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  • Module content:

    *For absolute beginners only.
    *Only students from the School of Healthcare Sciences may take this module during semester 2. All other students must  take this module during semester 1. Also note that students from the School of Healthcare Sciences, who already possess the language skills taught in this module, may write an exemption examination.
    The acquisition of basic Sepedi communicative skills with emphasis on everyday expressions and suitable high frequency vocabulary, within specific social situations.

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  • Module content:

    This module is a general orientation to Psychology. An introduction is given to various theoretical approaches in Psychology, and the development of Psychology as a science is discussed. Selected themes from everyday life are explored and integrated with psychological principles. This module focuses on major personality theories. An introduction is given to various paradigmatic approaches in Psychology.

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  • Module content:

    *For absolute beginners only
    *Only students from the School of Healthcare Sciences may take this module during semester 2. All other students must take this module during semester 1. Students from the School of Healthcare Sciences, who already possess the language skills taught in this module, may write an exemption examination.
    The acquisition of basic isiZulu communicative skills with emphasis on everyday expressions and suitable high frequency vocabulary, within specific situations.

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Core modules

  • Module content:

    General introduction and orientation to physiotherapy, PBL skills and evidence-based approach to physiotherapy. Introduction to biomechanics, terminology, passive movements, measurement of the range of movement, clinical visits and patient-handling.
    Kinetics: axis, planes, levers, effect of gravity on the human body.
    Applied electro biomechanics: introduction to radiation, high-frequency, ultrasound, shortwave diathermy, laser, ultraviolet, infrared radiation.
    Introduction to manual therapy: general introduction to massaging, evaluation of soft tissue, types applications and effects of massage techniques on various types of tissue, modalities application to the human body.
    Human movement science: introduction to biomechanics, study of human movement, functional evaluation, muscle-testing, types of muscular activity, kinematics: analysis of movement, motor control and posture, characteristics of normal movement. Applied electrobiomechanics, introduction to medium frequency currents, Russian currents. Pulmonology.
    Note: Physiotherapy is presented in a problem-based and integrated manner.

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  • Module content:

    Leadership and multidisciplinary team work. Healthcare systems and legislation. Determinants of health. Introduction to healthcare models (e.g. community-based care, family-centred care, etc.). Professionalism, Ethical principles. Management of diversity. NB: Only for School of Healthcare Sciences and Department of Speech-Language Pathology and Audiology students.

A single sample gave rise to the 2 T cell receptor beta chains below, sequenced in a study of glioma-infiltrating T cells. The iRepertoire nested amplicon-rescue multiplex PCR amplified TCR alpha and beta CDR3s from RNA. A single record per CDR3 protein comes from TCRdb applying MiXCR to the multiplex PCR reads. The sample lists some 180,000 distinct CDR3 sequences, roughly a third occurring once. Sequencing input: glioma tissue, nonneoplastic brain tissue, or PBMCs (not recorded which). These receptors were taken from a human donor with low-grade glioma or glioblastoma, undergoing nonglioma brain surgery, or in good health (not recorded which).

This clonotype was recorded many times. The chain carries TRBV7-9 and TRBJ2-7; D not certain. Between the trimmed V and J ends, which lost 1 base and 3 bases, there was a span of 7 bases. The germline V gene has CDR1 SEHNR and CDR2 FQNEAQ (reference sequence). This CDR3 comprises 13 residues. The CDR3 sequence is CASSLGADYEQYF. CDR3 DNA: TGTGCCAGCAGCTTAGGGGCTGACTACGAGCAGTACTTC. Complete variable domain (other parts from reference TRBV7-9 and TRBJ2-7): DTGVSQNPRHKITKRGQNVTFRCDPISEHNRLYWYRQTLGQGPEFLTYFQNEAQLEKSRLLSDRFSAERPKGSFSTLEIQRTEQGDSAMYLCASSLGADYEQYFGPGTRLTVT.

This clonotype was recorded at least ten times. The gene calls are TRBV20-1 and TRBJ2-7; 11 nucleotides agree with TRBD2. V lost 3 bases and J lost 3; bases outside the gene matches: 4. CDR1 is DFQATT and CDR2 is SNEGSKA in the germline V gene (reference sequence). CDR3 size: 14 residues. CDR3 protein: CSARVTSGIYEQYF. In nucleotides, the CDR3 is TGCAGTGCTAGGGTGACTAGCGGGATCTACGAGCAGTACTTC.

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Minimum credits: 128

Fundamental modules

Core modules

  • Module content:

    The problem-based learning approach to the principles of human movement science manual therapy for soft tissue and electro-biomechanics.  This approach is applied by using selected clinical conditions of the thorax, pelvis and hip-joint over the total life spectrum.
    The problem-based approach to the treatment of selected clinical conditions of the knee, ankle and foot complex, the pectoral girdle and gleno-humeral joint, the elbow, forearm and wrist and hand complex over the total life-cycle, through the application of the principles of human movement science manual therapy for soft tissue and electro-biomechanic.

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  • Module content:

    Study of the epidemiology, prevalence and incidence of selected clinical conditions. Students acquire clinical experience through the treatment of selected clinical conditions in various health care institutions, practices and clinics.
    A theoretical and clinical examination will take place after conclusion of the module.

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  • Module content:

    Principles of project management. Communication principles. Leadership.  Health promotion and education, advocacy and literacy. Counselling for health behaviour change. NB: Only for School of Healthcare Sciences and Speech- Language Pathology and Audiology students.

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Minimum credits: 147

Fundamental modules

  • Module content:

    Introduction, receptors, antagonism, kinetic principles, drugs that impact upon the autonomic and central nervous system, pharmacotherapy of hypertension, angina pectoris, myocardial infarction, heart failure, arrhythmias, and epilepsy. Diuretics, glucocorticosteroids, local anaesthetics, anaesthetic drugs, analgesics, iron and vitamins, oncostatics and immuno suppressants.

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  • Module content:

    Hormones, drugs that act on the histaminergic, serotonergic, and dopaminergic receptors. Pharmacotherapy of diabetes mellitus, schizophrenia, depression, obesity, anxiety, insomnia, gastro-intestinal diseases. Anticoagulants, antimicrobial drugs.

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  • Module content:

    Community needs assessment. Leadership in community development. Planning and implementation of collaborative community-based interventions. Application of principles of monitoring and evaluation. NB: Only for School of Healthcare Sciences and Department of Speech - Language Pathology and Audiology students.